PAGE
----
Blood pressure (BP) is the pressure or blood force created during heart's muscle contraction, where blood
moves through the vascular system. Systolic (SBP) and diastolic (DBP) blood pressures are expressed in
different cardiac cycles. Systolic pressure is created during the contraction of the heart ventricles which is the
max pressure in the vascular system, and diastolic pressure is the minimum pressure between ventricular
contractions – when the heart is in the rest. Systolic and diastolic blood pressures are expressed 125/85
mmHg which is due to normal blood pressure.
It was believed that a correlation existed between blood pressure and physical activity. During physical
activity the demand for oxygen and nutrition are increased, compared with rest time. Therefore, heart rate
increases, pushing more blood into the vascular system. Energy expenditure is the most important single
variable describing the physical activity, believed to be related to the blood pressure. Fagard  found that
there is no significant correlation between systolic, diastolic blood pressure and the energy expenditure
(r=0.14, r=-0.02). However, another study showed that blood pressure decreases immediately after physical
activities, systolic pressure was found to decrease by 3.84 and diastolic pressure by 2.58 mmHg .
Myrphy found the reduction of systolic blood pressure in woman to differ according to the physical activity
effectuated, in his experiment the blood pressure was lowered after three short 10 min walks by between 7.4
and 7.3 mmHg, compared to one 30 min walk when the BP was lowered by between 4.6 and 5.9 mmHg .
According to American Heart Association (AHA)  and Yale University School of medicine heart book ,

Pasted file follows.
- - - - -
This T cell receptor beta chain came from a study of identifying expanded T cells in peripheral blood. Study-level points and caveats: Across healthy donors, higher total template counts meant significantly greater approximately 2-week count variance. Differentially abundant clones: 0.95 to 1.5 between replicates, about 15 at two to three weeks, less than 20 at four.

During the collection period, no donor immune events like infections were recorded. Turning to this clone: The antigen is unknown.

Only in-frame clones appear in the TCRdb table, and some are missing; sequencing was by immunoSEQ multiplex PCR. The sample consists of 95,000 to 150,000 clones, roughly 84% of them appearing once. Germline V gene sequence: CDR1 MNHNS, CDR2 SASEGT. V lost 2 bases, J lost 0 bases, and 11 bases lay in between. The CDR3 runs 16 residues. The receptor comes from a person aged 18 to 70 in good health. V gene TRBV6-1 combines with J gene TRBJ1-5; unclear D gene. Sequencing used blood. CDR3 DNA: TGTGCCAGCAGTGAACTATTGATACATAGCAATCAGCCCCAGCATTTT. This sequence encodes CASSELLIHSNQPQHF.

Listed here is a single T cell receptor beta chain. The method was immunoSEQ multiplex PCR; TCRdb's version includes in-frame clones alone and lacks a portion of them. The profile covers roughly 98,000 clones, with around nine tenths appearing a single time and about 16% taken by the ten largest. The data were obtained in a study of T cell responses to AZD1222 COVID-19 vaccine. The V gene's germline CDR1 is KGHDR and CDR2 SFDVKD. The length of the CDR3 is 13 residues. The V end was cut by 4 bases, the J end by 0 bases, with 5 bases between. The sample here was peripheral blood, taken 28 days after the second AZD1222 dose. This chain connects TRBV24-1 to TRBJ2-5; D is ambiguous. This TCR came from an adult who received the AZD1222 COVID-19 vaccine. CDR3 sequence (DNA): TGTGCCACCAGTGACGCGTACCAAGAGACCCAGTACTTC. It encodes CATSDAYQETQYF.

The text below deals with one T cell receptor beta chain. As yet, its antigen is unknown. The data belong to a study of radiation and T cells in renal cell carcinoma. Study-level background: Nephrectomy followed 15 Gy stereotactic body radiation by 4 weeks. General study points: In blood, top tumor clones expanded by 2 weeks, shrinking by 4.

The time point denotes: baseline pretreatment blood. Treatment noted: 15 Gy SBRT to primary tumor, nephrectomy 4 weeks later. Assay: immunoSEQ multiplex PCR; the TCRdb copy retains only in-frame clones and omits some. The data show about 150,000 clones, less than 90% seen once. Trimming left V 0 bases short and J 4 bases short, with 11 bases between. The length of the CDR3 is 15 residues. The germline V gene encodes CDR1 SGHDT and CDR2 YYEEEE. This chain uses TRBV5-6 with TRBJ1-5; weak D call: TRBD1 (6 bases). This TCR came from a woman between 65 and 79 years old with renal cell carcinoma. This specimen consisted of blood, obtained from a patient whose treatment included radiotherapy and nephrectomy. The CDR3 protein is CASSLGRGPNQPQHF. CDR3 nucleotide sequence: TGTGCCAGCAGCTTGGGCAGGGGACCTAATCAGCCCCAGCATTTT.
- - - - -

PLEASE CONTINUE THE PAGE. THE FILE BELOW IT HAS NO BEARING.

resting blood pressure can be classified into cardiovascular risk groups, as shown in Table 3.2 (also similar
classification belongs to WHO). Correct blood pressure estimation can be significant cardiovascular risk
prevention. The Framingham Heart Study  found a correlation between SBP, DBP, pulse pressure (PP)
and age. Advancing in age, the cardiovascular risk indicator shifts from SBP to DBP. Thus, in a 50 or
younger age group, the systolic blood pressure is the strongest cardiovascular risk predictor. In ages
between 50-59 SBP, DBP and PP provide similar risk indicators. However, in ages above 60 years, the
strongest cardiovascular risk predictor is DBP. Long term prospective studies  showed that in ages from
40-69, a 20 mmHg difference from usual systolic BP and a 10 mmHg diastolic BP, correlates to
doubling stroke and mortality rates. Hypertension, or increased blood pressure, forces to bring a greater
payload to the heart. Leading consequences is enlarged heart muscle, which in time become stiff, weak and
unable to pump blood efficiently. Therefore, this can lead to stroke, heart failure or even death . During
1940 – 1950s the most common cause of death was hypertension. However, in recent days hypertension
can be controlled with right medications.
Factors, which can change the blood pressure, are coffee, smoking, alcohol intake, medications, day of